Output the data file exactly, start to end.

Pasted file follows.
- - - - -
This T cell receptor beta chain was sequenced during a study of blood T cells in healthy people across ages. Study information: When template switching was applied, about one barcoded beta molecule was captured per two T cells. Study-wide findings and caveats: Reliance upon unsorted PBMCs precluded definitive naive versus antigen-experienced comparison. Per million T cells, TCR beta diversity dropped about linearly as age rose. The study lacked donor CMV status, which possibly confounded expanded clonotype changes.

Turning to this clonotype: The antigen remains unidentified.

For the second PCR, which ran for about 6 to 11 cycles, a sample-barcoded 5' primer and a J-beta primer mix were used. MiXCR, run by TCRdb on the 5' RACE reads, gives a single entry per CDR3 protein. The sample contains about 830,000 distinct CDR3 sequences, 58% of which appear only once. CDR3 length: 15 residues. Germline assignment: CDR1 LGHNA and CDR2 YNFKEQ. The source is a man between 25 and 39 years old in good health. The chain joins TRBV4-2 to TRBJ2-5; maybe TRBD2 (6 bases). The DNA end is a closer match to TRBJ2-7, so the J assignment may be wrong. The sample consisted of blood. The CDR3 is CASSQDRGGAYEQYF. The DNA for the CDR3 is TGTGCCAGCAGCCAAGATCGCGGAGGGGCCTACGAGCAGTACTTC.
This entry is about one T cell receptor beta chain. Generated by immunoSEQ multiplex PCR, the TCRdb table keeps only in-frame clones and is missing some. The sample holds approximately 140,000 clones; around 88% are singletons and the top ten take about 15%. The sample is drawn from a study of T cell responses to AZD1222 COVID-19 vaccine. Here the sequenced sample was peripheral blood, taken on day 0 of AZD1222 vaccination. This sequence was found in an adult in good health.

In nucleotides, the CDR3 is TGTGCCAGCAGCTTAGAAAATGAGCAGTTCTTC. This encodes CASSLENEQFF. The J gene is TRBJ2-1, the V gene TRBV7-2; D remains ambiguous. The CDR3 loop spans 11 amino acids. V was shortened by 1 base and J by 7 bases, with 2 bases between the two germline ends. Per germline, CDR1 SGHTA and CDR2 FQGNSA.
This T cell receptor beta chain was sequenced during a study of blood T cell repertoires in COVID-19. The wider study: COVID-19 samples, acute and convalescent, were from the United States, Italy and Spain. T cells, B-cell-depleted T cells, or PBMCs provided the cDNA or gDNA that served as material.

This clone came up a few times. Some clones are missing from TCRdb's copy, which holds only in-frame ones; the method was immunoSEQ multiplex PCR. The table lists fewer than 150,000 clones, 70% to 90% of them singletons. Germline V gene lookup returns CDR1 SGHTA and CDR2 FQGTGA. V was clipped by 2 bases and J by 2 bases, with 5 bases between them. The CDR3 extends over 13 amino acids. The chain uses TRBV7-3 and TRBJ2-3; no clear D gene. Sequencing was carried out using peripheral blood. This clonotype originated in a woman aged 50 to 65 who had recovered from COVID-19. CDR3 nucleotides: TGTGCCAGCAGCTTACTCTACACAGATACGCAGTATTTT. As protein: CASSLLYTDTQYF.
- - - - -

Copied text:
This T cell receptor beta chain was sequenced during a study of blood T cells in healthy people across ages. Study information: When template switching was applied, about one barcoded beta molecule was captured per two T cells. Study-wide findings and caveats: Reliance upon unsorted PBMCs precluded definitive naive versus antigen-experienced comparison. Per million T cells, TCR beta diversity dropped about linearly as age rose. The study lacked donor CMV status, which possibly confounded expanded clonotype changes.

Turning to this clonotype: The antigen remains unidentified.

For the second PCR, which ran for about 6 to 11 cycles, a sample-barcoded 5' primer and a J-beta primer mix were used. MiXCR, run by TCRdb on the 5' RACE reads, gives a single entry per CDR3 protein. The sample contains about 830,000 distinct CDR3 sequences, 58% of which appear only once. CDR3 length: 15 residues. Germline assignment: CDR1 LGHNA and CDR2 YNFKEQ. The source is a man between 25 and 39 years old in good health. The chain joins TRBV4-2 to TRBJ2-5; maybe TRBD2 (6 bases). The DNA end is a closer match to TRBJ2-7, so the J assignment may be wrong. The sample consisted of blood. The CDR3 is CASSQDRGGAYEQYF. The DNA for the CDR3 is TGTGCCAGCAGCCAAGATCGCGGAGGGGCCTACGAGCAGTACTTC.
This entry is about one T cell receptor beta chain. Generated by immunoSEQ multiplex PCR, the TCRdb table keeps only in-frame clones and is missing some. The sample holds approximately 140,000 clones; around 88% are singletons and the top ten take about 15%. The sample is drawn from a study of T cell responses to AZD1222 COVID-19 vaccine. Here the sequenced sample was peripheral blood, taken on day 0 of AZD1222 vaccination. This sequence was found in an adult in good health.

In nucleotides, the CDR3 is TGTGCCAGCAGCTTAGAAAATGAGCAGTTCTTC. This encodes CASSLENEQFF. The J gene is TRBJ2-1, the V gene TRBV7-2; D remains ambiguous. The CDR3 loop spans 11 amino acids. V was shortened by 1 base and J by 7 bases, with 2 bases between the two germline ends. Per germline, CDR1 SGHTA and CDR2 FQGNSA.
This T cell receptor beta chain was sequenced during a study of blood T cell repertoires in COVID-19. The wider study: COVID-19 samples, acute and convalescent, were from the United States, Italy and Spain. T cells, B-cell-depleted T cells, or PBMCs provided the cDNA or gDNA that served as material.

This clone came up a few times. Some clones are missing from TCRdb's copy, which holds only in-frame ones; the method was immunoSEQ multiplex PCR. The table lists fewer than 150,000 clones, 70% to 90% of them singletons. Germline V gene lookup returns CDR1 SGHTA and CDR2 FQGTGA. V was clipped by 2 bases and J by 2 bases, with 5 bases between them. The CDR3 extends over 13 amino acids. The chain uses TRBV7-3 and TRBJ2-3; no clear D gene. Sequencing was carried out using peripheral blood. This clonotype originated in a woman aged 50 to 65 who had recovered from COVID-19. CDR3 nucleotides: TGTGCCAGCAGCTTACTCTACACAGATACGCAGTATTTT. As protein: CASSLLYTDTQYF.